Lately there has been much discussion around here of the competing paradigms of “judicial supremacy” and “departmentalism,” all of it prompted by the rather daring suggestion by University of Chicago law professor Will Baude, in the New York Times last week, that the Obama administration could respond to a loss in King v. Burwell by treating the adverse ruling as only affecting the individual parties in the case, while continuing to dole out the Obamacare insurance subsidies (and enforcing the individual and employer mandates?) for everyone else in the states that have established no insurance exchange.
Baude cited the most well-known rhetorical challenge to judicial supremacy in our history, a response to the Dred Scott decision that appeared in Abraham Lincoln’s first inaugural address in 1861:
I do not forget the position assumed by some, that constitutional questions are to be decided by the Supreme Court; nor do I deny that such decisions must be binding in any case, upon the parties to a suit, as to the object of that suit, while they are also entitled to very high respect and consideration, in all parallel cases, by all other departments of the government. And while it is obviously possible that such decision may be erroneous in any given case, still the evil effect following it, being limited to that particular case, with the chance that it may be over-ruled, and never become a precedent for other cases, can better be borne than could the evils of a different practice. At the same time the candid citizen must confess that if the policy of the government, upon vital questions, affecting the whole people, is to be irrevocably fixed by decisions of the Supreme Court, the instant they are made, in ordinary litigation between parties, in personal actions, the people will have ceased, to be their own rulers, having, to that extent, practically resigned their government, into the hands of that eminent tribunal.
What did Lincoln do, as president, to turn this rhetorical challenge into a practical one? For one thing, he instructed the Department of State to issue passports on request to free black Americans, ignoring the holding of the Taney Court that blacks were not considered citizens of the United States by the language of the Constitution. For another, he encouraged and signed legislation in 1862 banning slavery in all western territories, in direct contradiction of the Dred Scott holding that such legislation was unconstitutional. The country was otherwise occupied in 1862 and for some time thereafter, and so did not have an opportunity for this legislation to be put to the test in the Supreme Court (which would have required parties affected by it to challenge its constitutionality), before the matter was mooted entirely by the Thirteenth Amendment.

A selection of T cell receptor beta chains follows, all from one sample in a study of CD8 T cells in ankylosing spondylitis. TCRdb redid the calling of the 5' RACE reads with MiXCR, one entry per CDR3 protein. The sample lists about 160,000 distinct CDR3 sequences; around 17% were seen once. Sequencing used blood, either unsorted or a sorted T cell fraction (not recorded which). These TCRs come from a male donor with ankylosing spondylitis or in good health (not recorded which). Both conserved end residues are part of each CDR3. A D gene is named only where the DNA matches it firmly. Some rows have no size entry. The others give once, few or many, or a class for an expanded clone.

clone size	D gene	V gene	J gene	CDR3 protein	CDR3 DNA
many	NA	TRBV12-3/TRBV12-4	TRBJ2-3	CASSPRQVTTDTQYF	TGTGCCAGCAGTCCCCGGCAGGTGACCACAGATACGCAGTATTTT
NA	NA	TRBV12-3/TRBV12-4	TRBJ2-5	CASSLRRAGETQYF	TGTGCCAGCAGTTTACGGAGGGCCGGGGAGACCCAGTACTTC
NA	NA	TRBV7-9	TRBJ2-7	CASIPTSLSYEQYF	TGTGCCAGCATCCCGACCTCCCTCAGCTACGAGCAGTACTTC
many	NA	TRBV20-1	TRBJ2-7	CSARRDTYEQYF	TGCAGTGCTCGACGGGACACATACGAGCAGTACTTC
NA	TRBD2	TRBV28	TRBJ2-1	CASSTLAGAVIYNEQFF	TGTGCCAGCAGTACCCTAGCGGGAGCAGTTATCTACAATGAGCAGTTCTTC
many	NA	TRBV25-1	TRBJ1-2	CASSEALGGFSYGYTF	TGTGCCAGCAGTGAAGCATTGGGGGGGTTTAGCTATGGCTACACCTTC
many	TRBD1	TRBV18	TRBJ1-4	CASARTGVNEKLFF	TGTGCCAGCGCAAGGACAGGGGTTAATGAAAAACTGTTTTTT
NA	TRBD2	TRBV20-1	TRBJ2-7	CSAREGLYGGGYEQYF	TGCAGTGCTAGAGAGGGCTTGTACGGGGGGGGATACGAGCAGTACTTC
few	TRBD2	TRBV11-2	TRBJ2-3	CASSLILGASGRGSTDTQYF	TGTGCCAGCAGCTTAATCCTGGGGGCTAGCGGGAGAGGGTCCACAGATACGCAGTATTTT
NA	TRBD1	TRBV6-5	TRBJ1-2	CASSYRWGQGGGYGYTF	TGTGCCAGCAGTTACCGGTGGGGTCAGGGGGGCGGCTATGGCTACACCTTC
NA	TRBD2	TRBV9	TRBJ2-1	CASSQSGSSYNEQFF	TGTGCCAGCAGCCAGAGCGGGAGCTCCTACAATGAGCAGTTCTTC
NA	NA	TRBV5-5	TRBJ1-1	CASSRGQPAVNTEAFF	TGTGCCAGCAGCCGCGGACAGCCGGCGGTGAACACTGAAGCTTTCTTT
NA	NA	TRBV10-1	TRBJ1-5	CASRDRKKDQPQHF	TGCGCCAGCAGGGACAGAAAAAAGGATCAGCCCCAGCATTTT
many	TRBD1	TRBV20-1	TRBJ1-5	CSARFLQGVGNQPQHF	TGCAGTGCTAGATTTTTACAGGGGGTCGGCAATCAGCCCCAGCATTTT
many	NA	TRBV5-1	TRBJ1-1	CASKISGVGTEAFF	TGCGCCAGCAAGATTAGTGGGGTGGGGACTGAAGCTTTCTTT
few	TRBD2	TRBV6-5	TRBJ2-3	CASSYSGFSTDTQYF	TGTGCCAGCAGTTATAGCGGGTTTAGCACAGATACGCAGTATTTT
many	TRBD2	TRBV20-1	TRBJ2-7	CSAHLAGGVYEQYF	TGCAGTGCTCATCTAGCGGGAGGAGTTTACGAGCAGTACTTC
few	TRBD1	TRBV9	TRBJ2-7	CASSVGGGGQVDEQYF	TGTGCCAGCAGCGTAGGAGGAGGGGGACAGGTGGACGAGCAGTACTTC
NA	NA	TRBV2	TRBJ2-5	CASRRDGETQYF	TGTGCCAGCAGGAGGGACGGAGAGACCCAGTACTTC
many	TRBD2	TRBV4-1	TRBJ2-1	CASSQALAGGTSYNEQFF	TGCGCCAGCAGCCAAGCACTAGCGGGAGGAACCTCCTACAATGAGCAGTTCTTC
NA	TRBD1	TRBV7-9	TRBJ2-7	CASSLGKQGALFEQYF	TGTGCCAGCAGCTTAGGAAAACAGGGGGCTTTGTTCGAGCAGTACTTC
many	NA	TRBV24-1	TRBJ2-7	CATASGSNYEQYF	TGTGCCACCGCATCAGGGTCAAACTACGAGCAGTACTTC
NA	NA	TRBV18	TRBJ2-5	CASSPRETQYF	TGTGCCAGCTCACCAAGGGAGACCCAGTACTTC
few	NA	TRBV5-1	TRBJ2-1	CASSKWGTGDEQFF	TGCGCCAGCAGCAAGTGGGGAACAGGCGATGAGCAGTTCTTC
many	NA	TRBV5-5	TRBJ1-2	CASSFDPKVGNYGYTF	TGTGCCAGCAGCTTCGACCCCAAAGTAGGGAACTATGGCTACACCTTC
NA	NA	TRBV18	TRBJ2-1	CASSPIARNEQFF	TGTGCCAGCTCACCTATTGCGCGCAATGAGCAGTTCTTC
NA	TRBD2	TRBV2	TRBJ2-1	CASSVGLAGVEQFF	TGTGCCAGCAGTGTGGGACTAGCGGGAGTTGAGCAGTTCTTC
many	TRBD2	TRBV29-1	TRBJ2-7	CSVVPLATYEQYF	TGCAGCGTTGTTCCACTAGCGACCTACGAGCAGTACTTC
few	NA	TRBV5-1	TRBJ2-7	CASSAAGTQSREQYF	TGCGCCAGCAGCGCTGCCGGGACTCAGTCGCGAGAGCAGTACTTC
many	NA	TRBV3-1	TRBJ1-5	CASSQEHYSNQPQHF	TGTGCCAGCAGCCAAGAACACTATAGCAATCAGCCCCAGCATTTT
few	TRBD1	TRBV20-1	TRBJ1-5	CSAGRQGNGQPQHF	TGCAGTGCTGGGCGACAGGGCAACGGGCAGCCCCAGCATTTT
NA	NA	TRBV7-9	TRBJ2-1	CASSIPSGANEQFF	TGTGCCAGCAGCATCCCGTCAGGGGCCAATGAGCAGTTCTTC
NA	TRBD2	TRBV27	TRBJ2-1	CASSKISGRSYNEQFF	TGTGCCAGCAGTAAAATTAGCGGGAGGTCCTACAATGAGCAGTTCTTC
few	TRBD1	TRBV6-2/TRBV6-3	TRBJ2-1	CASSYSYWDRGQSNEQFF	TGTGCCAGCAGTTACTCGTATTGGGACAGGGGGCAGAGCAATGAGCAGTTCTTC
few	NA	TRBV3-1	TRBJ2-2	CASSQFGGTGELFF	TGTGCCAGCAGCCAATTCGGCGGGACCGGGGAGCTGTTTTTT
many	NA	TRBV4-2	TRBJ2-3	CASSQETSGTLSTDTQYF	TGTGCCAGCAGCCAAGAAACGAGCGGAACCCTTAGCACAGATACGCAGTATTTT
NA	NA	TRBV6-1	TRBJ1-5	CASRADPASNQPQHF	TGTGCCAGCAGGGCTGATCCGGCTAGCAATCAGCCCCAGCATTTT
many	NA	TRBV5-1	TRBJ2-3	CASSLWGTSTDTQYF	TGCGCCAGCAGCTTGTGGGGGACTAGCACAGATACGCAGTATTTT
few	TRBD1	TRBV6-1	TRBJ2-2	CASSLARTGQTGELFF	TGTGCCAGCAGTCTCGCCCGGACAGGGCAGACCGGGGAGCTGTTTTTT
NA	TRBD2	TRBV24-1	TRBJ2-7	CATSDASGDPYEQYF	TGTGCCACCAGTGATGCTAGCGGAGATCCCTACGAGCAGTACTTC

Baude’s article strains to apply the Lincoln precedent to the situation in King v. Burwell, and it doesn’t really fit. First, notice that Lincoln speaks of “ordinary litigation between parties, in personal actions” being inflated into decisive pronouncements on the constitutionality of acts of Congress. That was Dred Scott, to be sure—a suit between private parties in which a slave sought his freedom—but it is not King v. Burwell, a case in which the secretary of HHS is a named party, and could hardly claim the authority, after an adverse ruling, to continue executing the very policy held by the Court to be unauthorized by the Obamacare statute.
Moreover, King is a case in which “departmentalism” doesn’t really work at all, since it is a matter of statutory interpretation. Departmentalism holds that each branch of government has some kind of decisive authority to interpret the Constitution where its own power is concerned. So presidents may legitimately feel themselves not bound by judicial pronouncements on the exercise of core constitutional powers of the executive. And Congress may legitimately balk at being told by the courts what the limits of its constitutional legislative powers are. The Obama administration cannot really claim that King is about core executive powers, and certainly cannot claim that congressional power is at stake on its side of the case (it seems rather the reverse, doesn’t it?).
All that being said, there has been a good deal of conservative over-reaction to Baude’s somewhat feeble argument. Jonathan Keim surveys a lot of the conservative responses to Baude here. Let’s take, as fairly representative, Josh Blackman’s NRO piece from last week. He sees a pattern of Obama administration failure to toe the lines drawn by judges, citing this early example: